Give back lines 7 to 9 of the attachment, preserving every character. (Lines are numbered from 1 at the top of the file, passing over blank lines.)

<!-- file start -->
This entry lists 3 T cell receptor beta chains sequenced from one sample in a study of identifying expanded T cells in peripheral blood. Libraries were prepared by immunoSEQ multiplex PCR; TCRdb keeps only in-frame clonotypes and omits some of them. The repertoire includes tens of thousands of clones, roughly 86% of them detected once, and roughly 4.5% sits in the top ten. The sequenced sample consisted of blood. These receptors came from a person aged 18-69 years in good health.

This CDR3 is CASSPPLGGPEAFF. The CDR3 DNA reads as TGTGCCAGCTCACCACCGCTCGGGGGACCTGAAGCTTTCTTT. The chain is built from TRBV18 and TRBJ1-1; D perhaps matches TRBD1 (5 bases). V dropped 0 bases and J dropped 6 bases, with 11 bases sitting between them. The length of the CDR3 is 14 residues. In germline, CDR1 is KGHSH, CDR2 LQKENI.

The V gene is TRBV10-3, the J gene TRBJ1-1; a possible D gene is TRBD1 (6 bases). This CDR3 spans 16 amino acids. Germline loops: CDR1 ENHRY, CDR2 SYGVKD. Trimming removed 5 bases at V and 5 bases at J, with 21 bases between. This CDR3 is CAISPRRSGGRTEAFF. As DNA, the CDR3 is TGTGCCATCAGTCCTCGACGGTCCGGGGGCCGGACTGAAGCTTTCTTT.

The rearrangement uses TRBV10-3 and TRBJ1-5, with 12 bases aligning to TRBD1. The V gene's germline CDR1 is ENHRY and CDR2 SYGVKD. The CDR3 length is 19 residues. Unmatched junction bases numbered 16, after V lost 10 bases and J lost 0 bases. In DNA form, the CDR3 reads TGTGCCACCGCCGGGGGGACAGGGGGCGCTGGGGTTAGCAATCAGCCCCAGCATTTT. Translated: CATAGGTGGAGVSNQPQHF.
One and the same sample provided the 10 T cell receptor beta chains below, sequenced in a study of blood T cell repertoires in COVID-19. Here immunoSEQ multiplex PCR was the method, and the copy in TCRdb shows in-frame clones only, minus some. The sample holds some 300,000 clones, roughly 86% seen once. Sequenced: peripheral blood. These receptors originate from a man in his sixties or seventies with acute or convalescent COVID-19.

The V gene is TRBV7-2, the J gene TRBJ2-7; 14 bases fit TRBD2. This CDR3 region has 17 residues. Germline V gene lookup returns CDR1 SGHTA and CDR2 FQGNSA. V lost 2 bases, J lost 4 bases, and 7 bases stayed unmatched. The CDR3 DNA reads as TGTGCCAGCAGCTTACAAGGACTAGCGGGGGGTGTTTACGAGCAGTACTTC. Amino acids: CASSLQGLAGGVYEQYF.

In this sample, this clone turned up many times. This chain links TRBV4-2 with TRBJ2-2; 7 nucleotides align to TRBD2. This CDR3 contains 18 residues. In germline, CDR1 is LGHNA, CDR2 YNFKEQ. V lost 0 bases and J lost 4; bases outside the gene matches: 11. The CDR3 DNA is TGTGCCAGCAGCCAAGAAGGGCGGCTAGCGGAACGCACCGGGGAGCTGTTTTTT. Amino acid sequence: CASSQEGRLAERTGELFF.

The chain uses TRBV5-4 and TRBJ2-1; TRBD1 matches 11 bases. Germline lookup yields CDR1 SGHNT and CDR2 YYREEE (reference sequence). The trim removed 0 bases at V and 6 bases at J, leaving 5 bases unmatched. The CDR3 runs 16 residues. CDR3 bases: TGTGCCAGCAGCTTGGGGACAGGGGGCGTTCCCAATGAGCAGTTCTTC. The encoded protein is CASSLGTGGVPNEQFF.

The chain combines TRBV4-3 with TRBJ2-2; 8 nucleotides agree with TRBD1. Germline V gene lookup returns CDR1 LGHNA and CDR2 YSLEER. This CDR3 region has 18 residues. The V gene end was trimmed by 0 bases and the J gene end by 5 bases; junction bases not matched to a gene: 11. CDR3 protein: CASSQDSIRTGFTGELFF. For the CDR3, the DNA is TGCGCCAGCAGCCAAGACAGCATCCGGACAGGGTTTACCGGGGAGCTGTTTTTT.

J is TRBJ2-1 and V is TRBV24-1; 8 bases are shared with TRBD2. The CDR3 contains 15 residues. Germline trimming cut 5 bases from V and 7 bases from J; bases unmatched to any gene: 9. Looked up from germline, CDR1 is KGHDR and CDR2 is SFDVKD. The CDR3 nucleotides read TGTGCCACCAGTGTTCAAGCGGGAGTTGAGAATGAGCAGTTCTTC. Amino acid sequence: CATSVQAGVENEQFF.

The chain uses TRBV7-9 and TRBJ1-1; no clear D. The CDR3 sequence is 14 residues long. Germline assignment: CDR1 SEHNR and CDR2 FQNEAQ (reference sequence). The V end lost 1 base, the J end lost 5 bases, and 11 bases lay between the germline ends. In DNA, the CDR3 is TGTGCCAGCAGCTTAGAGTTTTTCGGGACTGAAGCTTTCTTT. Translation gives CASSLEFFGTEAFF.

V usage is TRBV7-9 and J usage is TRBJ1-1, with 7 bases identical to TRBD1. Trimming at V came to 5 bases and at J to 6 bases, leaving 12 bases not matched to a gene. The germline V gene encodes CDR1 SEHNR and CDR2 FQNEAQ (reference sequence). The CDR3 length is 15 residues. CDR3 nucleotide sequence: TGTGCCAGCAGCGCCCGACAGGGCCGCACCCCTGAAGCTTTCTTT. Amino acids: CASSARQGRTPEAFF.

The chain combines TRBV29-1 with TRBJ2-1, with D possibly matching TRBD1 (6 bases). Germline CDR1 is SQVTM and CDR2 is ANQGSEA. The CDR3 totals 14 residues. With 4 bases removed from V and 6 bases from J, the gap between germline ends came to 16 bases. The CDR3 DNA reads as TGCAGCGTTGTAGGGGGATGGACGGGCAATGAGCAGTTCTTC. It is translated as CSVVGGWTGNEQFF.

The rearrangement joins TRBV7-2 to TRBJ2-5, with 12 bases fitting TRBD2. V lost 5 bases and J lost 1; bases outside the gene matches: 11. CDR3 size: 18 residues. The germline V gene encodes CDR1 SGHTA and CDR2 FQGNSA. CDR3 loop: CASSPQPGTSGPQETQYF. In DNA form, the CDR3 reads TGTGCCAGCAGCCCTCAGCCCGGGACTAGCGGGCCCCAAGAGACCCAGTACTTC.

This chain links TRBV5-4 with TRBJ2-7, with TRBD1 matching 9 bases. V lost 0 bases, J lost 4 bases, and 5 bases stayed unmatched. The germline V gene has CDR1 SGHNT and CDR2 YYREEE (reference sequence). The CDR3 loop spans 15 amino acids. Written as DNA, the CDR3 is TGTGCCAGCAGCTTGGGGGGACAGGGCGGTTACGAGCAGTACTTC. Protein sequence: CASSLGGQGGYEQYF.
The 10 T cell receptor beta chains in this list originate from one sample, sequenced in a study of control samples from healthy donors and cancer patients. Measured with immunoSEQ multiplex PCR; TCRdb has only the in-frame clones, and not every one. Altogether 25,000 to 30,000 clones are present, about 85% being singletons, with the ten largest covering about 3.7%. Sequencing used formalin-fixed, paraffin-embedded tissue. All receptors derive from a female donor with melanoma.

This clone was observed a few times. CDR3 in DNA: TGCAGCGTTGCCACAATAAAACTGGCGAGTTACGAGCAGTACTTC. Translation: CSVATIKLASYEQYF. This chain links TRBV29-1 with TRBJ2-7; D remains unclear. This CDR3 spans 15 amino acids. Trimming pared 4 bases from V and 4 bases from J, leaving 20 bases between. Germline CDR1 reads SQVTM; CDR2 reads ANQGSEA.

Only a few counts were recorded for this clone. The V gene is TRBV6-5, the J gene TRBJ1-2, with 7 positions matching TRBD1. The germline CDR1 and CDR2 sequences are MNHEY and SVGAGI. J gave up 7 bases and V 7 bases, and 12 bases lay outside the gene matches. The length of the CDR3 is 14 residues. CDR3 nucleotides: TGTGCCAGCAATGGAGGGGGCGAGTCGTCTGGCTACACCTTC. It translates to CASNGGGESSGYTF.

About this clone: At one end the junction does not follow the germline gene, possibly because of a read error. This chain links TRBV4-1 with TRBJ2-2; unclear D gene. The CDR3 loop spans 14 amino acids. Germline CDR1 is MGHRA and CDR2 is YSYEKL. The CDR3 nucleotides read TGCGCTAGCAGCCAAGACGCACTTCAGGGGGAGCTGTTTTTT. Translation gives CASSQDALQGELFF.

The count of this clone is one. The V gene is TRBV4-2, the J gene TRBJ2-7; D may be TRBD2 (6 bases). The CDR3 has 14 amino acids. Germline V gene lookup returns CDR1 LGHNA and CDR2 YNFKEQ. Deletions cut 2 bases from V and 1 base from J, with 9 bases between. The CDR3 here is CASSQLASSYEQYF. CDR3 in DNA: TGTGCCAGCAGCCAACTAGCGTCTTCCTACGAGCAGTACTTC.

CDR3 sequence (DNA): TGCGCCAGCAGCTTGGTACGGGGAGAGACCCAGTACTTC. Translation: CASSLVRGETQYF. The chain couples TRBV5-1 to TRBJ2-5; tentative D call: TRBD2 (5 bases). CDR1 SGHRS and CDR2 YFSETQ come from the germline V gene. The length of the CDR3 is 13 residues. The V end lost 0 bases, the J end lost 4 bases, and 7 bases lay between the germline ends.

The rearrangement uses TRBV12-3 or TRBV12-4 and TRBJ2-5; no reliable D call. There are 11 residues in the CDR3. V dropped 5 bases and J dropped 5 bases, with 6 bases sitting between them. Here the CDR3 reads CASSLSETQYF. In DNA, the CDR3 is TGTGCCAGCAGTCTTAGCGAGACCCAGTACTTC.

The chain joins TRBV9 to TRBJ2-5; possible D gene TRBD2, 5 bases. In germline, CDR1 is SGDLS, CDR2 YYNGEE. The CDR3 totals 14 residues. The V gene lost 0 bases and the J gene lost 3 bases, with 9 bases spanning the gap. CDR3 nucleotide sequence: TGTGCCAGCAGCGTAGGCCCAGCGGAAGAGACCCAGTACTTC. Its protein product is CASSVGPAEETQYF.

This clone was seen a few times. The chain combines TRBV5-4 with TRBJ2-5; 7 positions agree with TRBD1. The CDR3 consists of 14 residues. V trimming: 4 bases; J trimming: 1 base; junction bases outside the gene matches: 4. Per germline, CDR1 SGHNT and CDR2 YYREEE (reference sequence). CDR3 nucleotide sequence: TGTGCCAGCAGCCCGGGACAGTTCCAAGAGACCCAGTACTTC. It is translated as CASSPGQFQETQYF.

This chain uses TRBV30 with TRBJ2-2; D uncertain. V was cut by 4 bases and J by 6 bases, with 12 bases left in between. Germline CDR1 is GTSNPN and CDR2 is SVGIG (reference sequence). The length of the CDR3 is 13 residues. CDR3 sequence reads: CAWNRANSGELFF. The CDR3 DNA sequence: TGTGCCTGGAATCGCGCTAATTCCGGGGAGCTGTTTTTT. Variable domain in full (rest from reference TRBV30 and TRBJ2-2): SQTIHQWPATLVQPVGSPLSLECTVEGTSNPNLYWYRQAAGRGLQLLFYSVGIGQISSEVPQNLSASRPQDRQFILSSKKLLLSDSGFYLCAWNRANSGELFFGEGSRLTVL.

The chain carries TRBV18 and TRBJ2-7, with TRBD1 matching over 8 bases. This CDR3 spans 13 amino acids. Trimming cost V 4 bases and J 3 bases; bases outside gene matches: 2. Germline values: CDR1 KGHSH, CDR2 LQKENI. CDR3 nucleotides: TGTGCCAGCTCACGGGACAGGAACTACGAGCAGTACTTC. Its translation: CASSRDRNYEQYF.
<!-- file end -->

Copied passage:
In this sample, this clone turned up many times. This chain links TRBV4-2 with TRBJ2-2; 7 nucleotides align to TRBD2. This CDR3 contains 18 residues. In germline, CDR1 is LGHNA, CDR2 YNFKEQ. V lost 0 bases and J lost 4; bases outside the gene matches: 11. The CDR3 DNA is TGTGCCAGCAGCCAAGAAGGGCGGCTAGCGGAACGCACCGGGGAGCTGTTTTTT. Amino acid sequence: CASSQEGRLAERTGELFF.

The chain uses TRBV5-4 and TRBJ2-1; TRBD1 matches 11 bases. Germline lookup yields CDR1 SGHNT and CDR2 YYREEE (reference sequence). The trim removed 0 bases at V and 6 bases at J, leaving 5 bases unmatched. The CDR3 runs 16 residues. CDR3 bases: TGTGCCAGCAGCTTGGGGACAGGGGGCGTTCCCAATGAGCAGTTCTTC. The encoded protein is CASSLGTGGVPNEQFF.

The chain combines TRBV4-3 with TRBJ2-2; 8 nucleotides agree with TRBD1. Germline V gene lookup returns CDR1 LGHNA and CDR2 YSLEER. This CDR3 region has 18 residues. The V gene end was trimmed by 0 bases and the J gene end by 5 bases; junction bases not matched to a gene: 11. CDR3 protein: CASSQDSIRTGFTGELFF. For the CDR3, the DNA is TGCGCCAGCAGCCAAGACAGCATCCGGACAGGGTTTACCGGGGAGCTGTTTTTT.